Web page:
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Where we are, how we do it, where we are going, and what others do. This issue sets out to create a benchmark in education. With many important recent developments in sports medicine education in the UK, we invited experts to address some of the current issues, look at methods of delivery, and give a vision of the future. To put these developments in context we present snapshots from Finland, Canada, Germany, and Australia (pages 235, 236, 237, 238, 239, 240, 241, 242, 243, and 244). The final stage of our educational odyssey is a survey of teaching in undergraduate medical schools (page 244) and a short paper describing the qualities required in a sports medicine specialist (page 243).

Elsewhere in this issue, we look at common sporting topics from unusual angles. Running and relaxation seem to fit well together but research into runners who practise relaxation techniques is unexpected (page 268). Osteoporosis and oestrogen are often linked but examining bone mineral density and testosterone in male runners is a new approach (page 273). Our final running paper takes a new look at pelvic tilt using measures of hip extension (page 279). We include an unusual paper addressing the needs of the blind in a reliability study of ratings of perceived exertion using Braille (page 297), and publish unexpected findings about creatine supplementation (page 284). Our case reports also record the exceptional and may not be for cyclists, fainthearted or fair (page 310).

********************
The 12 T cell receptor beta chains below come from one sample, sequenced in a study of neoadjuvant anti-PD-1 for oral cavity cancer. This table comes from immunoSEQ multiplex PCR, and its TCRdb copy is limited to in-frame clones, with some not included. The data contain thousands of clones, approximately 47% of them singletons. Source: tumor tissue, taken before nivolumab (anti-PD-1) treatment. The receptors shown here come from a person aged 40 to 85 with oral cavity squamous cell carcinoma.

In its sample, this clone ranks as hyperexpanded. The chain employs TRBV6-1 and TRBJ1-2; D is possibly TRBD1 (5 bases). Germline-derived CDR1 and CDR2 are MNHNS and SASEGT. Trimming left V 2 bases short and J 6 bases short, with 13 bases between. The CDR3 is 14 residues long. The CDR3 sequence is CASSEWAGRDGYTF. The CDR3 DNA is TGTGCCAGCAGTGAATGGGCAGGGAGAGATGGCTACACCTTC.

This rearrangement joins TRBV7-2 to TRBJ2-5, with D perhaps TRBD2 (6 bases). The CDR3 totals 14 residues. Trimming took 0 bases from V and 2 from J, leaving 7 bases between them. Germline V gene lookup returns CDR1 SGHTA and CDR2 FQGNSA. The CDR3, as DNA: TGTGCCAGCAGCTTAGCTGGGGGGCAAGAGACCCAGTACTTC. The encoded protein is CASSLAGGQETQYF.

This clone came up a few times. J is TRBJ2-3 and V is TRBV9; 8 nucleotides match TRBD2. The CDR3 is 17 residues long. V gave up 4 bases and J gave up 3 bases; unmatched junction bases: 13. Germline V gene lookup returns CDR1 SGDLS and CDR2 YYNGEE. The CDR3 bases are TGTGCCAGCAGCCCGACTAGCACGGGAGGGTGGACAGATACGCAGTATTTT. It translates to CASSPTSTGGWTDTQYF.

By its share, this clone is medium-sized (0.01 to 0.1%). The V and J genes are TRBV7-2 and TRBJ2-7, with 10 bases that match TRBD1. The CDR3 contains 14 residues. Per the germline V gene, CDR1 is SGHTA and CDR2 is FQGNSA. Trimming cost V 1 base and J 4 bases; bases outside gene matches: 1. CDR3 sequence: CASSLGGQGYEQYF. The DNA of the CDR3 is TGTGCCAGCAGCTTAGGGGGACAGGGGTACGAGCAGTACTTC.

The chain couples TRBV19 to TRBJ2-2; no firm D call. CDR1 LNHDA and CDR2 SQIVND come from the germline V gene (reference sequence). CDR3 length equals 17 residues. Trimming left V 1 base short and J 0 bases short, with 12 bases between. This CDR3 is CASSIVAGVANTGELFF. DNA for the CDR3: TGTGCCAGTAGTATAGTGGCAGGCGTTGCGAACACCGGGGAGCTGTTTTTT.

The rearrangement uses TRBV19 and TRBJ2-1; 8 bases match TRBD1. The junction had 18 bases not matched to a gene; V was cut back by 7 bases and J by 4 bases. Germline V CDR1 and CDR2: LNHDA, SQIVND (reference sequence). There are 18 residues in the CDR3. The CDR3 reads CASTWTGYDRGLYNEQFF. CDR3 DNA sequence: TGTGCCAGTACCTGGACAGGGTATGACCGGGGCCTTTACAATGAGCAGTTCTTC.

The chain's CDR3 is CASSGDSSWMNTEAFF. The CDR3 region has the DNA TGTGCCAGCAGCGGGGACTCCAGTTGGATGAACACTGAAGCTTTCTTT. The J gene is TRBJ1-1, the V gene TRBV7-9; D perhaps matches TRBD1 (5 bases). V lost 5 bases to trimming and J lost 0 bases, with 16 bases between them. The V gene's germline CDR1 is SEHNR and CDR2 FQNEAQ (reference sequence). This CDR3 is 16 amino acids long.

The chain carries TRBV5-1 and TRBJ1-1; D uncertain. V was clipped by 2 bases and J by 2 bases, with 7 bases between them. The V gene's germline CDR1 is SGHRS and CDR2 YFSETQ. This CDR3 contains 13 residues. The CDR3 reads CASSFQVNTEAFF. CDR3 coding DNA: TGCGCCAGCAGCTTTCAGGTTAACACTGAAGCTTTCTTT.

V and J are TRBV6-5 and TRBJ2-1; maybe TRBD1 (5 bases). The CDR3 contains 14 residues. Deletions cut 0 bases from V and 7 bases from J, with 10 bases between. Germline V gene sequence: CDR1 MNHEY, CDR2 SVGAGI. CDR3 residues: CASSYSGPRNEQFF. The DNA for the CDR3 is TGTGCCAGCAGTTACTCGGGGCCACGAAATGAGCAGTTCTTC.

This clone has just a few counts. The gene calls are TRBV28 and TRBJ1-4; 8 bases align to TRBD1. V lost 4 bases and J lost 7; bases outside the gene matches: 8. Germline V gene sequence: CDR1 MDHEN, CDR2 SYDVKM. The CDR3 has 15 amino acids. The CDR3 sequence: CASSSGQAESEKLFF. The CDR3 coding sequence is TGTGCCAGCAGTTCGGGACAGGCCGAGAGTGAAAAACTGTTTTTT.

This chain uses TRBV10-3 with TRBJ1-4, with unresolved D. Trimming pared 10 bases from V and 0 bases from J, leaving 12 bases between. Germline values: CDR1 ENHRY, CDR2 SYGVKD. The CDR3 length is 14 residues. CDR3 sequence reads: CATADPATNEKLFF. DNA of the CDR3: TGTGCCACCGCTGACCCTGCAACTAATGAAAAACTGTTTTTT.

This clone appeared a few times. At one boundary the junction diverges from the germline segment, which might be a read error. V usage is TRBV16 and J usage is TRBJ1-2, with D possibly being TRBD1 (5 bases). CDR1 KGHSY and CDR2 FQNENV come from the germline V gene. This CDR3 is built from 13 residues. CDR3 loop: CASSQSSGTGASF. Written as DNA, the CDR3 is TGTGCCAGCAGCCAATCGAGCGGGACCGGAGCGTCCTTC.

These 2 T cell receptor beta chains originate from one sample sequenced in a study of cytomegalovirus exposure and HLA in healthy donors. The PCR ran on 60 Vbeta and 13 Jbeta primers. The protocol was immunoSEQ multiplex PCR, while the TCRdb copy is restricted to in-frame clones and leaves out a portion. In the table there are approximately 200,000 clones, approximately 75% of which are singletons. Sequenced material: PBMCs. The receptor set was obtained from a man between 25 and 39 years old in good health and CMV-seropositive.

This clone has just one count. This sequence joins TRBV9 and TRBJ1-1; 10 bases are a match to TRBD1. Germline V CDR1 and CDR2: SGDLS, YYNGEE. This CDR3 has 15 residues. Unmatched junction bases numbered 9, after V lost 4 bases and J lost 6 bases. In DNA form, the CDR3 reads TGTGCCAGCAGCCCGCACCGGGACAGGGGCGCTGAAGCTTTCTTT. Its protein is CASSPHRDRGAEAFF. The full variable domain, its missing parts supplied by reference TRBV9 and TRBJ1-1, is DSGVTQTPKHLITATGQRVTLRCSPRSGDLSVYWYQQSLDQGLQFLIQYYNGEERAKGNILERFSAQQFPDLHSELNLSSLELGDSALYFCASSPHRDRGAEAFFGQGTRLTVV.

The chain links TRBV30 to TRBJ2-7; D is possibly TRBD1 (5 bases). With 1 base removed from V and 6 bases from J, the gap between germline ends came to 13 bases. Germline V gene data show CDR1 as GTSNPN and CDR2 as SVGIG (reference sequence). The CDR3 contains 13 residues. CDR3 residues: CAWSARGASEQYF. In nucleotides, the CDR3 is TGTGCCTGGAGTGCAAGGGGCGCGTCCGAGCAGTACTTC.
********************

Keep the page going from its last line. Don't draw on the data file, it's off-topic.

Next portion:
Death is ultimately predictable, but sudden death in sport is uncommon. Most of our information on sudden death in sport is from the USA. Comprehensive epidemiological records are unusual and a study which gives some indication of the nature of the problem closer to home is especially welcome (page 258). Most people prefer to stay alive and realise that staying active can help reduce cardiovascular risk factors (page 289), but getting people active remains a difficult challenge (page 262).

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